More rooftops at a different area. Although the horsehead walls are unusual, most of the houses have gable roofs.

  • Picture of 西递 xidi

    The uniform white-painted walls of the houses sets the village apart from the surrounding mountains and trees.

  • Picture of 西递 xidi

    The houses are not aligned along a grid plan like those of the the capitals, but along curves. When the sun is out, the light bounces around the white walls and glows in unusual areas.

  • Picture of 西递 xidi

    The cluster of houses in the village looks like clusters of stars in a galaxy. It has a natural order that looks delightful, and a randomness that keeps the viewer curious. I am looking at all these from the flat rooftop of the inn that I stayed for the night. Unfortunately, the building isn't part of the pack. It is a three-story rack! But I got these pictures from above it, reason enough to stay here.

  • Picture of 西递 xidi

    I was up on the roof before sunrise,and although it was late September, the air was cold and the wind was blowing persistently. With only a t-shirt, I ran back and forth from my Hasselblad to the surrounding low wall where I crouch to warm up for the next shot.

  • Picture of 西递 xidi

    The lake is small. I walked on a small foot path that leads to entrance of the village.

  • Picture of 西递 xidi

    This view was from the main road side of the village. I saw a small red pavillion perched on the side of a hill which persuaded me out of the village to its platform. I took this photo on the way. The shrubby path up was narrow with some parts fenced on both sides of the way. I passed several houses and sheds to get to the lonely pavillion. Once under its roof, I was disappointed with what I can see. There were too many trees and fences breaking up the view. I went back down to the village and tries to get back to the village the same way I went out: however, there were three old men sitting atop the low wall, which surroundes the roadside part of the village, forbading me from getting back in. The rule here is per ticket per single entry. They didn't want a single ticket to be used by several people. So I have to reason with them. I explained that I came out to get to the pavillion to have a bird's eye view of the grand village. And since the pavillion is part of the village, I am technically still inside. They nodded, and I quickly went back in. I have to persuade another group one more time later when I missed the bus back to town. I said I missed the last bus back to town, so now I like to stay overnight inside the village. They shook their heads. They didn't believe I am the owner of the ticket. They want proof that was inside. Well, giving them names of well-known houses did not work. But I was in luck, because previously I went in an inn where I asked if there was a rooftop I can used to take photos. Unfortunately, I forgot the name of the inn. I describe the rooftop to them. Getting to the rooftop waas unusual(I think)because I have to climb a narrow, vertical metal ladder. They question one another for a minute, and then someone nodded. I went straight to the inn and book a bed.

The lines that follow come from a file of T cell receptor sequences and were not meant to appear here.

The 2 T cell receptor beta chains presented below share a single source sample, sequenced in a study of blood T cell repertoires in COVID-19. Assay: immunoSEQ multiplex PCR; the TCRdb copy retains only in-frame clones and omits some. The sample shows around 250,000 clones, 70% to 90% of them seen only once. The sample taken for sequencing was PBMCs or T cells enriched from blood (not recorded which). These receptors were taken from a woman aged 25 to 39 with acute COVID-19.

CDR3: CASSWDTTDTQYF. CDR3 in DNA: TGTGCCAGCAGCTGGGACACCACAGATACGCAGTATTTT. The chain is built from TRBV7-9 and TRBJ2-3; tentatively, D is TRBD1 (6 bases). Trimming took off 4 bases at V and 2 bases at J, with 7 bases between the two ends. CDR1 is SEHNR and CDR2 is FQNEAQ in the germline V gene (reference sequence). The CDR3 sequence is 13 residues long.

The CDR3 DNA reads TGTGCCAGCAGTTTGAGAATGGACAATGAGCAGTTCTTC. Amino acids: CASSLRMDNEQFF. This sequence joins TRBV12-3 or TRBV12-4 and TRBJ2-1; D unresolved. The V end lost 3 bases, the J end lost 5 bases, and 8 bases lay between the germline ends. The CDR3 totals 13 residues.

• Picture of 西递 xidi

    This view if from the opposite side of the previous one. I hiked on the wide path up the mountain. But I could not find a clean view of the entire village.

  • Picture of 西递 xidi

    A view of about 3/4 of the village houses. I am looking from the mountain road, where the road edge were lined with trees.

  • Picture of 西递 xidi

    Another view from the mountain.